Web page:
Biden frees frozen Afghan billions for relief, 9/11 victims

Executive order to split $7 billion assets frozen in the US to fund humanitarian relief in Afghanistan.



AFP file photo
AFP file photo

By AP

Published: Fri 11 Feb 2022, 11:08 PM

President Joe Biden signed an order Friday to free $7 billion in Afghan assets now frozen in the U.S., splitting the money between humanitarian aid for poverty-stricken Afghanistan and a fund for Sept. 11 victims still seeking relief for the terror attacks that killed thousands and shocked the world.

No money would immediately be released. But Biden’s order calls for banks to provide $3.5 billion of the frozen amount to a trust fund for distribution through humanitarian groups for Afghan relief and basic needs. The other $3.5 billion would stay in the US to finance payments from lawsuits by U.S. victims of terrorism that are still working their way through the courts.

International funding to Afghanistan was suspended and billions of dollars of the country’s assets abroad, mostly in the United States, were frozen after the Taliban took control of the country in August as the U.S. military withdrew.

The White House said in a statement that the order “is designed to provide a path for the funds to reach the people of Afghanistan, while keeping them out of the hands of the Taliban and malicious actors.”

Biden’s plan aims to resolve a complex situation in which the US is sitting on billions owned by a country where there is no government it recognizes, with competing appeals for the money for the crying needs of the Afghan people and families still scarred by the 2001 attacks.

Brett Eagleson, whose father, Bruce, died in the attack on the World Trade Center, said that though victims’ families support the distribution of a large portion of the funds to the Afghan people, the remaining funds should be distributed fairly among the families.

Afghanistan’s long-troubled economy has been in a tailspin since the Taliban takeover. Nearly 80% of the previous government’s budget came from the international community. That money, now cut off, financed hospitals, schools, factories and government ministries. Desperation for such basic necessities has been further exacerbated by the Covid-19 pandemic as well as health care shortages, drought and malnutrition.

Aid groups have warned of a looming humanitarian catastrophe. State employees, from doctors to teachers and administrative civil servants, haven’t been paid in months. Banks have restricted how much money account holders can withdraw.

US courts where 9/11 victims have filed claims against the Taliban will have to take additional action for victims and families to be compensated from the $3.5 billion, deciding if they have a claim, according to senior administration officials who brief reporters.

The Biden administration is still working through details of setting up the trust fund, an effort the White House says will likely take months.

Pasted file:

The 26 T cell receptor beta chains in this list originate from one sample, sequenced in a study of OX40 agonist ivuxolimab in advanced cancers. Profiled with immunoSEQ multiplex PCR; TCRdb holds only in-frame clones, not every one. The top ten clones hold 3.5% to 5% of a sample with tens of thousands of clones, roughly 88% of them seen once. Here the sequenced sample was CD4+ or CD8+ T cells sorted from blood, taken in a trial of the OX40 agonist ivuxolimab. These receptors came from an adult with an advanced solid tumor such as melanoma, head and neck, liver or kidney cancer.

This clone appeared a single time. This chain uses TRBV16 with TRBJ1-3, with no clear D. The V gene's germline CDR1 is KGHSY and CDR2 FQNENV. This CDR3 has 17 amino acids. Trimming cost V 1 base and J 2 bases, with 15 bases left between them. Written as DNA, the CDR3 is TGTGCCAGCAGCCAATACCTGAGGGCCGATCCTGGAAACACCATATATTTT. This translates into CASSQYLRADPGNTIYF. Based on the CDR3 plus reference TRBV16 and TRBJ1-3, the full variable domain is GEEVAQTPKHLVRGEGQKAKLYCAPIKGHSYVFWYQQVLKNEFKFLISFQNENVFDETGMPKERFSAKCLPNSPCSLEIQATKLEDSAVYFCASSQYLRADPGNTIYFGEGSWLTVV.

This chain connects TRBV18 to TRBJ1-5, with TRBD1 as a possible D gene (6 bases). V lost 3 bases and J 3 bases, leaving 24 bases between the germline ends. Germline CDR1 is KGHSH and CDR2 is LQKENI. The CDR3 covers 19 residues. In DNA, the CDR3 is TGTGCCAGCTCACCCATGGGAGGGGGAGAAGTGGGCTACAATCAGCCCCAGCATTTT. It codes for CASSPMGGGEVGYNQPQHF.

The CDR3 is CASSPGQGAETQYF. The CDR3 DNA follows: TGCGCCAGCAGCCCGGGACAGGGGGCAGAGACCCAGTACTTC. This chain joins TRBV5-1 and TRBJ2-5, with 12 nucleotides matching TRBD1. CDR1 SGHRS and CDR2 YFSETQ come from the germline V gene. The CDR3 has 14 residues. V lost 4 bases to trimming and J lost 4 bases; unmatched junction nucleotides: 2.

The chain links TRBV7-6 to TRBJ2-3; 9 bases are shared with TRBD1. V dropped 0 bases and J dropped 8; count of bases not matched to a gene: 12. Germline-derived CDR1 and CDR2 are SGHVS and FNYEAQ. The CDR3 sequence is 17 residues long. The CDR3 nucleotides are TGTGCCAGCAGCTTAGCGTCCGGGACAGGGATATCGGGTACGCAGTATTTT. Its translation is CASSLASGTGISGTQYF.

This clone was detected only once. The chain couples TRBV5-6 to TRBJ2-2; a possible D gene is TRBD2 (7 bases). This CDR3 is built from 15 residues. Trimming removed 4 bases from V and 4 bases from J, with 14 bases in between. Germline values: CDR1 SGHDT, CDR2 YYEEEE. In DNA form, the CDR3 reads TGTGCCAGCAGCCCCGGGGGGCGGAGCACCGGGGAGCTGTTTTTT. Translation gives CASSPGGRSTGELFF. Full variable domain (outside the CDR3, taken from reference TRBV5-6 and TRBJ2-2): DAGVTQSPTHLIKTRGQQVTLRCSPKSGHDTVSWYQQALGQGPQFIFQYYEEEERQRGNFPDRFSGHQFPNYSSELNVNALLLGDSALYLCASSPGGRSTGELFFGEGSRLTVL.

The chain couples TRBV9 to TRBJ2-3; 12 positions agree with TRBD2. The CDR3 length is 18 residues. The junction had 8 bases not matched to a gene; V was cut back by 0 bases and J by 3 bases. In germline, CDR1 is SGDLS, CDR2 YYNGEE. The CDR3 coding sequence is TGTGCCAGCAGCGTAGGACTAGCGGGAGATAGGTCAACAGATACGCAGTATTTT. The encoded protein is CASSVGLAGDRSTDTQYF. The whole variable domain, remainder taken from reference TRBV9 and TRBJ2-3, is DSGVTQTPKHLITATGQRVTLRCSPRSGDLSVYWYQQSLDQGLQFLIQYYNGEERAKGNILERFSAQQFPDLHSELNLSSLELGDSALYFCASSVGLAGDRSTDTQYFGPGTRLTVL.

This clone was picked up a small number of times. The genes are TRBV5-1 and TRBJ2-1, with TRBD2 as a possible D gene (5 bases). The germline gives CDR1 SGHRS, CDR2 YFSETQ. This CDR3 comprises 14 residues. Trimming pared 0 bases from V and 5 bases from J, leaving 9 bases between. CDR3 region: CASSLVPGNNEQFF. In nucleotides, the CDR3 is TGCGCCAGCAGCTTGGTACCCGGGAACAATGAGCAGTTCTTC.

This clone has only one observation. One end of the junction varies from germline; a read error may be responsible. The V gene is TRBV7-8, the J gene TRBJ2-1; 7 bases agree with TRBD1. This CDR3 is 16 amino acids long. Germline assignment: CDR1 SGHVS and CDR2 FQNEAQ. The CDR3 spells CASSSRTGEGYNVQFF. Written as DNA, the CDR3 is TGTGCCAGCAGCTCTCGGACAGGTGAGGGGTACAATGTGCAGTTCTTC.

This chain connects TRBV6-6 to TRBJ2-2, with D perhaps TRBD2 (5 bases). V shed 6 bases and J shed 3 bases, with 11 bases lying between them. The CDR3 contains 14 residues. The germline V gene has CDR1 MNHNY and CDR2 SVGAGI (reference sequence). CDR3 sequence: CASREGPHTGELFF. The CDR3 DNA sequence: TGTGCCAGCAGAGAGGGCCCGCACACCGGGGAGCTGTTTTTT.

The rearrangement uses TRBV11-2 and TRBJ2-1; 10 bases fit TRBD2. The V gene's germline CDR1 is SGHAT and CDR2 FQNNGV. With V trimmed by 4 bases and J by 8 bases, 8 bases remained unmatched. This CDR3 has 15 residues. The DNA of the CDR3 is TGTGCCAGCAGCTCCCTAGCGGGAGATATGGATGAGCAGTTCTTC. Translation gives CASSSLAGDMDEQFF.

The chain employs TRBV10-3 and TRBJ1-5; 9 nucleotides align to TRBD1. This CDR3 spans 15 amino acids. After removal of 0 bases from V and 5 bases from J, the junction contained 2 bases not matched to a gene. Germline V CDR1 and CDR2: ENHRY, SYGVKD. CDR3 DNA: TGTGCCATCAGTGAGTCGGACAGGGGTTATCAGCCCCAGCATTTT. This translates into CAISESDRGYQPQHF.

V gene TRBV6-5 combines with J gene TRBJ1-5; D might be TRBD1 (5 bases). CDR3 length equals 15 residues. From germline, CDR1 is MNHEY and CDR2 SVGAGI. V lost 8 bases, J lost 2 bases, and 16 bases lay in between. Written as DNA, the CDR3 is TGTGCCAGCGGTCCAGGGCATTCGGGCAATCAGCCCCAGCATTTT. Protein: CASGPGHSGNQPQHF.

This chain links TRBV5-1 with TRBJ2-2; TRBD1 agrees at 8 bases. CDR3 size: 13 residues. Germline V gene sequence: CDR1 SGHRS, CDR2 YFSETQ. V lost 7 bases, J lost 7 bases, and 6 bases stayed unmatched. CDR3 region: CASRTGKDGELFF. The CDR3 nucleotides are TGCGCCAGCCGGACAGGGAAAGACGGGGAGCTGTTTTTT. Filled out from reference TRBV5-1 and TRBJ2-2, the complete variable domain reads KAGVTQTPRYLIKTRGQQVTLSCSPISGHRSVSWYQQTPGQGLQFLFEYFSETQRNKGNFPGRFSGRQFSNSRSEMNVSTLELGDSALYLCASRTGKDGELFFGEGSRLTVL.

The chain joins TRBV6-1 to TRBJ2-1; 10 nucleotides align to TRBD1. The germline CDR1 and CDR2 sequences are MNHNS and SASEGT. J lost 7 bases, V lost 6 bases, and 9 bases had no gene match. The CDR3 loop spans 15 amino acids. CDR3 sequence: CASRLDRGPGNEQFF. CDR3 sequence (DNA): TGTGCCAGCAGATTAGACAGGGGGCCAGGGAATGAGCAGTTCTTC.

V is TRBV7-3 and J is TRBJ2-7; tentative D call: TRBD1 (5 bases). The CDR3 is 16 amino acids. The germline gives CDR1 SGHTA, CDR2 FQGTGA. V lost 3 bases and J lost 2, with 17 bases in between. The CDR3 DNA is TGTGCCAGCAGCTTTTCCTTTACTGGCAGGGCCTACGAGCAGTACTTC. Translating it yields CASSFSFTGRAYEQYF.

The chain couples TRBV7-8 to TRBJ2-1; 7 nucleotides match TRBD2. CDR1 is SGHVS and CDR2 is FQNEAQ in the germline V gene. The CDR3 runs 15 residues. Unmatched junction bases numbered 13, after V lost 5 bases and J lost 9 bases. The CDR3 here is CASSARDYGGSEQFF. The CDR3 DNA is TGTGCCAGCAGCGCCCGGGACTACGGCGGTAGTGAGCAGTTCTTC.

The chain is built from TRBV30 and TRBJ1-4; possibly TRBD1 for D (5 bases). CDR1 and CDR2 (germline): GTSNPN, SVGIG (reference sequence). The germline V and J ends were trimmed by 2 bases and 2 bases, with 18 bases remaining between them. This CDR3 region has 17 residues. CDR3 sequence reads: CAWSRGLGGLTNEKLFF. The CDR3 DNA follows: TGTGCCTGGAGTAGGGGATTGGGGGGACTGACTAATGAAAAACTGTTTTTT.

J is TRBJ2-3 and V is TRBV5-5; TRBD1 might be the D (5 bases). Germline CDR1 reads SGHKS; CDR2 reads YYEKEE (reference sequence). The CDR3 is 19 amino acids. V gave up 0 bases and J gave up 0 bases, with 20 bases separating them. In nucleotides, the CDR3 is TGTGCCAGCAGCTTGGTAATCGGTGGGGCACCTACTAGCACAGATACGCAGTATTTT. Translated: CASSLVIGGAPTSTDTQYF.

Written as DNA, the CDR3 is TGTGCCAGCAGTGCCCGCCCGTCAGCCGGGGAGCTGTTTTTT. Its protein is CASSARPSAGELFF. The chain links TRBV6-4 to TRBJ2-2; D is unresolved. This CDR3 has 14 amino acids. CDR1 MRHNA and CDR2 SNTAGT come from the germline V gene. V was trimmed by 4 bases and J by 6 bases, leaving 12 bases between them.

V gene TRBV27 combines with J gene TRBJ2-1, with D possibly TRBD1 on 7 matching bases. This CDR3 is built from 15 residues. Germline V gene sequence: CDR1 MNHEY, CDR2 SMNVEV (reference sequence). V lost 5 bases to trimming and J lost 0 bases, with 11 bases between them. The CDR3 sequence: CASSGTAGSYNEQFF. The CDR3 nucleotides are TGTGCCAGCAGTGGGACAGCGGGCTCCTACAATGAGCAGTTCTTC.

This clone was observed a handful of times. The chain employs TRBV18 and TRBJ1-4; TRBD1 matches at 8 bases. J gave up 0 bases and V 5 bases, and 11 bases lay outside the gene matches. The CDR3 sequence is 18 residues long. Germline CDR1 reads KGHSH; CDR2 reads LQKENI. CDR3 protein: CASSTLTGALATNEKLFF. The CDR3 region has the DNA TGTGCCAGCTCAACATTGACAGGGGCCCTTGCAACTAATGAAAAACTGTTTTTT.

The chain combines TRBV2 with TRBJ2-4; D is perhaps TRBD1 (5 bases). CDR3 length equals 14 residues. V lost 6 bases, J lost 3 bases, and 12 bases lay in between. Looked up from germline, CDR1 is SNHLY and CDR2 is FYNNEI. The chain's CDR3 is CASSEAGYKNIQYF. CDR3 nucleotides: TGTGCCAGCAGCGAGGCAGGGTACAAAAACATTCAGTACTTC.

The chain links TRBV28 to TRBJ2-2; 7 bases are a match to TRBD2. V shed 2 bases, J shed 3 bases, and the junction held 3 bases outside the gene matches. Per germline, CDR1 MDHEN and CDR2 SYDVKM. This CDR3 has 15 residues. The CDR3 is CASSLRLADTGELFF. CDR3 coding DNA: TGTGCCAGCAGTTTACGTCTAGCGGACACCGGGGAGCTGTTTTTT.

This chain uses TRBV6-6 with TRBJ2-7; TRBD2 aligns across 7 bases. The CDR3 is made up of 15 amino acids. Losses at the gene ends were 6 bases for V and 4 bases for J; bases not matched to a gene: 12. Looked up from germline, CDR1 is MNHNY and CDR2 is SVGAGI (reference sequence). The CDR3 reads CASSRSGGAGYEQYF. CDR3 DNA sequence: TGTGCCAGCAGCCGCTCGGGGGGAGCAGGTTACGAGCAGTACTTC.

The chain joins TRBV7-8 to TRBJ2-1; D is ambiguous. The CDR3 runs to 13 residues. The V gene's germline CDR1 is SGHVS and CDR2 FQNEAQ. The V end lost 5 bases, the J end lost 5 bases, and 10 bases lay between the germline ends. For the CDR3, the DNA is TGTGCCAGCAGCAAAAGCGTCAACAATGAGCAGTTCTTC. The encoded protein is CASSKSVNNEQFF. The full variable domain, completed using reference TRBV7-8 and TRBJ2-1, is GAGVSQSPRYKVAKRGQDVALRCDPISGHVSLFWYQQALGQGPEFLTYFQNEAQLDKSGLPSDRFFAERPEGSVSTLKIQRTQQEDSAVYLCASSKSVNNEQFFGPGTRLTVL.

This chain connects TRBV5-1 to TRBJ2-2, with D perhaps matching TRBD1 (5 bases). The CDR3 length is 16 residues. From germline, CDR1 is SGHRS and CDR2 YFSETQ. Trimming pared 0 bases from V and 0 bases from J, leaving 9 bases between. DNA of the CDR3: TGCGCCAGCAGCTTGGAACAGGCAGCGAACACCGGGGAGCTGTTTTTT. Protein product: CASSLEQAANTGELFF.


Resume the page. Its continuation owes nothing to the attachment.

Because victims have ongoing legal claims on the $7 billion in the US banking system, the courts would have to sign off before half the money for humanitarian assistance could be released to Afghanistan, the officials said.

The Taliban have called on the international community to release funds and help stave off a humanitarian disaster.

The Biden administration pushed back against criticism that all $7 billion — largely derived from donations by the U.S. and other nations to Afghanistan — should be released to Afghanistan, arguing that the 9/11 claimants under the U.S. legal system have a right to their day in court.

Afghanistan has more than $9 billion in reserves, including just over $7 billion in reserves held in the United States.

As of January the Taliban had managed to pay salaries of their ministries but were struggling to keep employees at work. They have promised to open schools for girls after the Afghan new year at the end of March, but humanitarian organisations say money is needed to pay teachers. Universities for women have reopened in several provinces with the Taliban saying the staggered opening will be completed by the end of February when all universities for women and men will open, a major concession to international demands.

The United Nations last month issued an appeal for nearly $5 billion, its largest ever appeal for one country, estimating that nearly 90% of the country’s 38 million people were surviving below the poverty level of $1.90 a day. The U.N. also warned that upward of 1 million children risked starvation.

David Miliband, head of the International Rescue Committee, urged release of the funds to prevent famine, at a Senate Judiciary subcommittee hearing on the matter Wednesday.

“The humanitarian community did not choose the government, but that is no excuse to punish the people, and thjere is a middle course — to help the Afghan people without embracing the new government,” Miliband said.


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